7. Thomas, Duncan, 1996. "Education across Generations in South Africa," American Economic Review, American Economic Association, vol. 86(2), pages 330-334, May.
    8. Heckman, James & Layne-Farrar, Anne & Todd, Petra, 1996. "Human Capital Pricing Equations with an Application to Estimating the Effect of Schooling Quality on Earnings," The Review of Economics and Statistics, MIT Press, vol. 78(4), pages 562-610, November.
    Full references (including those not matched with items on IDEAS)

    Citations

    Citations are extracted by the CitEc Project, subscribe to its RSS feed for this item.
    as


    Cited by:

    1. Suzanne Duryea & Carmen Pagés-Serra, 2002. "Políticas de capital humano: qué pueden conseguir y qué no en cuanto a la productividad y la reducción de la pobreza en América Latina," Research Department Publications 4298, Inter-American Development Bank, Research Department.
    2. Edmonds, Eric V., 2008. "Child Labor," Handbook of Development Economics, Elsevier.
    3. Geeta Kingdon & Justin Sandefur & Francis Teal, 2006. "Labour Market Flexibility, Wages and Incomes in Sub‐Saharan Africa in the 1990s," African Development Review, African Development Bank, vol. 18(3), pages 392-427.

    More about this item

    JEL classification:

    • I2 - Health, Education, and Welfare - - Education
    • O1 - Economic Development, Innovation, Technological Change, and Growth - - Economic Development

    NEP fields

    This paper has been announced in the following NEP Reports:

    Statistics

    Access and download statistics

    Corrections

    All material on this site has been provided by the respective publishers and authors. You can help correct errors and omissions. When requesting a correction, please mention this item's handle: RePEc:nbr:nberwo:7399. See general information about how to correct material in RePEc.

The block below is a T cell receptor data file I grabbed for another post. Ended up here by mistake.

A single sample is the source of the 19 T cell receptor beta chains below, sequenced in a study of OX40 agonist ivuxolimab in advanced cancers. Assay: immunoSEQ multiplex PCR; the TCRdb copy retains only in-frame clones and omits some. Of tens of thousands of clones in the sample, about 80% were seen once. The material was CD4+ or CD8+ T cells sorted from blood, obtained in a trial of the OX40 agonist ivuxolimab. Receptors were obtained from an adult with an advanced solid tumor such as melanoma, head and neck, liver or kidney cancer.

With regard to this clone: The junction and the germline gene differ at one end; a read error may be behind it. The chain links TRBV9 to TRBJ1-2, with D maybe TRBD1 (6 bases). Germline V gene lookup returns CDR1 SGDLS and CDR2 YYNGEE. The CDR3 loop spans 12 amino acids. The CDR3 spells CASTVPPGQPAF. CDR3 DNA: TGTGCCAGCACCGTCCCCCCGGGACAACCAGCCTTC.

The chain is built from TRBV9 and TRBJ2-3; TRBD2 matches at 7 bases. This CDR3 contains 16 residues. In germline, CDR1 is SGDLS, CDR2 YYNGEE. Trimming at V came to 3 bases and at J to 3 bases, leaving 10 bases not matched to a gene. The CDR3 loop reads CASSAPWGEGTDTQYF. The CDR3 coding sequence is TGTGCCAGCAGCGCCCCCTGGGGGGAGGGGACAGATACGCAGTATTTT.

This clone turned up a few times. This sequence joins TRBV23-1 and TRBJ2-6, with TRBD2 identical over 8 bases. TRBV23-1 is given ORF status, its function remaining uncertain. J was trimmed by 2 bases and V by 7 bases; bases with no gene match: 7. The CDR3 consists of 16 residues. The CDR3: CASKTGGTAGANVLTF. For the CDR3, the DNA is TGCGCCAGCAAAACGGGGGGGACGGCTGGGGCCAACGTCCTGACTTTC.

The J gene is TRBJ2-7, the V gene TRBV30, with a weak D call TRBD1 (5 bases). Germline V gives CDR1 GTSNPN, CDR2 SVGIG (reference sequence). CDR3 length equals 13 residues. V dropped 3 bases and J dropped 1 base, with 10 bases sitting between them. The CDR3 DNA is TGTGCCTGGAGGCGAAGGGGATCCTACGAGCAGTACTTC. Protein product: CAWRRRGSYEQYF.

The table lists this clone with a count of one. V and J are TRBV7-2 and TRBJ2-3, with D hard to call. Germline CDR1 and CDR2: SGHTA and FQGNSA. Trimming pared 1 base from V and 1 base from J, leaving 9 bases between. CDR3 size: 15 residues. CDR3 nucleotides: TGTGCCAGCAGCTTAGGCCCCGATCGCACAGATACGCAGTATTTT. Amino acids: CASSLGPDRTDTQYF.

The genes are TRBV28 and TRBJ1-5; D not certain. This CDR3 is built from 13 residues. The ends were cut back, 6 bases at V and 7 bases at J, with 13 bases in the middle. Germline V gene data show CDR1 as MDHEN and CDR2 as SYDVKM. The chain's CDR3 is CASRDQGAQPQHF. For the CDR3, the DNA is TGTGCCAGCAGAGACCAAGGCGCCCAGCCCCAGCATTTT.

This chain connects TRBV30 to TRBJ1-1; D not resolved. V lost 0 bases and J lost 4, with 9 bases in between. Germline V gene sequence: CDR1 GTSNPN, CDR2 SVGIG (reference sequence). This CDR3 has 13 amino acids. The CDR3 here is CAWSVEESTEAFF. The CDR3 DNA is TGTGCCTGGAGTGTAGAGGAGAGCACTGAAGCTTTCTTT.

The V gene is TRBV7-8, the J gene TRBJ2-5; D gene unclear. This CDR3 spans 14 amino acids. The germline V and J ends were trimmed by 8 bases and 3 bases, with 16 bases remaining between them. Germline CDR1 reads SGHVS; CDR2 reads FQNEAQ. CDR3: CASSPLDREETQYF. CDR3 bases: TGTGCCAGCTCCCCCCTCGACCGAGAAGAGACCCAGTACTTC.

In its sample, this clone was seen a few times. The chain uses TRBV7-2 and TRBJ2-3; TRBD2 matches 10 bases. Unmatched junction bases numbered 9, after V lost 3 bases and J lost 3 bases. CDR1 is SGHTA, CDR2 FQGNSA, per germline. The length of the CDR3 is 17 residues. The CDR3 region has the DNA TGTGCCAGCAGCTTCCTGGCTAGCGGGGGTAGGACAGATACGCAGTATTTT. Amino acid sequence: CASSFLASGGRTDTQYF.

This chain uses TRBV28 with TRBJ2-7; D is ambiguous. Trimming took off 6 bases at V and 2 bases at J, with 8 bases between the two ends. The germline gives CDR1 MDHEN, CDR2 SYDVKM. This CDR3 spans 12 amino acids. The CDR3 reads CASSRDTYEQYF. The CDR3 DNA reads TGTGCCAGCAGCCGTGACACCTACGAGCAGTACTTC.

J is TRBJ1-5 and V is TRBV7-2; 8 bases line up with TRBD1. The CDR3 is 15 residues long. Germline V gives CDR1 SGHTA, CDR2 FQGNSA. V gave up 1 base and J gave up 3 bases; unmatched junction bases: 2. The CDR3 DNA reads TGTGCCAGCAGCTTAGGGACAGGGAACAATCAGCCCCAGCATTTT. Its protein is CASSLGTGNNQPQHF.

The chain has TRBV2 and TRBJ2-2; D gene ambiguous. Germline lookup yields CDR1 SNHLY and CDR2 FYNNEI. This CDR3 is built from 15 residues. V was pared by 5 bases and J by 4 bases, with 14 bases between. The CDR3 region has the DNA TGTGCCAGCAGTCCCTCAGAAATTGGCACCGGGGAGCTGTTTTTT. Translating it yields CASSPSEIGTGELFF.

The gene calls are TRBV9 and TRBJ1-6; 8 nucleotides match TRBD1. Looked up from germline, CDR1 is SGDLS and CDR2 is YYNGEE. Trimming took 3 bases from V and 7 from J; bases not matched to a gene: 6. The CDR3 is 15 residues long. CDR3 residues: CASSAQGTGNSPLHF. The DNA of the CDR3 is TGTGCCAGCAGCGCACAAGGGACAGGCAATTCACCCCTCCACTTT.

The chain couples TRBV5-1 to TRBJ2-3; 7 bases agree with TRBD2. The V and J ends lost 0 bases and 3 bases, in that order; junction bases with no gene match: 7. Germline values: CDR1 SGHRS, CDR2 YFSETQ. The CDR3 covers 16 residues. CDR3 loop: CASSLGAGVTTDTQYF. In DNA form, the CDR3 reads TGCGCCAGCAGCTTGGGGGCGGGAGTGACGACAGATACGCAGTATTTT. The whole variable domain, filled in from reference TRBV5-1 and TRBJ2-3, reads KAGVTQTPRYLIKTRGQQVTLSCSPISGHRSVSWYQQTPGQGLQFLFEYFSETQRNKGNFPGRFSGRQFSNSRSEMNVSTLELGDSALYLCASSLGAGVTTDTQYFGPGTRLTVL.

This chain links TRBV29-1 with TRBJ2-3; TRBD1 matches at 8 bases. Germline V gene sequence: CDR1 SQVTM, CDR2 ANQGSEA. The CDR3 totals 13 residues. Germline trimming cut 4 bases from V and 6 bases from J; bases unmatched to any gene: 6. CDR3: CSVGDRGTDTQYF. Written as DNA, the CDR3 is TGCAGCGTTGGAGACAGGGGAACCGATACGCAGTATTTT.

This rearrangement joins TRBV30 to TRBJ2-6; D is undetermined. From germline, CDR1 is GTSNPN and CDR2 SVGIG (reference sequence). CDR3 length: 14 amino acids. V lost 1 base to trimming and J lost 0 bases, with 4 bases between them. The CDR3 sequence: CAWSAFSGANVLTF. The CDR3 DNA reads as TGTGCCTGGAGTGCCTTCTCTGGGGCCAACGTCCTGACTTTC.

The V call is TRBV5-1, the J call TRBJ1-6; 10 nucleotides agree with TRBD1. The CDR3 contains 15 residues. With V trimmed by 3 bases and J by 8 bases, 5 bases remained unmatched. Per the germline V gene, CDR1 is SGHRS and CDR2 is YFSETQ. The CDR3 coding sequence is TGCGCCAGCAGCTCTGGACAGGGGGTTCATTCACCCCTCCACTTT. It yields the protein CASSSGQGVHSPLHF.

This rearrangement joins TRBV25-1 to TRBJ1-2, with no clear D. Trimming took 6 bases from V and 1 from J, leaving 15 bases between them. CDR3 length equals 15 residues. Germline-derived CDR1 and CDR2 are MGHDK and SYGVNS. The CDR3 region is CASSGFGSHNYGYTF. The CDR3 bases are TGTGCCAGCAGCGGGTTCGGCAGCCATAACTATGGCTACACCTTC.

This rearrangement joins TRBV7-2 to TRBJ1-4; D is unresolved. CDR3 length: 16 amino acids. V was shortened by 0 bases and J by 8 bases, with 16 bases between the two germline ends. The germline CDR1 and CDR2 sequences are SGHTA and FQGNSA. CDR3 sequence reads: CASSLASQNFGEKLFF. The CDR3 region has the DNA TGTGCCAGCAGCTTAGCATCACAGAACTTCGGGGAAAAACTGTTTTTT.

For technical questions regarding this item, or to correct its authors, title, abstract, bibliographic or download information, contact: () or (Joanne Lustig). General contact details of provider: http://edirc.repec.org/data/nberrus.html .

    If you have authored this item and are not yet registered with RePEc, we encourage you to do it here. This allows to link your profile to this item. It also allows you to accept potential citations to this item that we are uncertain about.

    If CitEc recognized a reference but did not link an item in RePEc to it, you can help with this form .

    If you know of missing items citing this one, you can help us creating those links by adding the relevant references in the same way as above, for each refering item. If you are a registered author of this item, you may also want to check the "citations" tab in your RePEc Author Service profile, as there may be some citations waiting for confirmation.

    Please note that corrections may take a couple of weeks to filter through the various RePEc services.

    IDEAS is a RePEc service hosted by the Research Division of the Federal Reserve Bank of St. Louis . RePEc uses bibliographic data supplied by the respective publishers.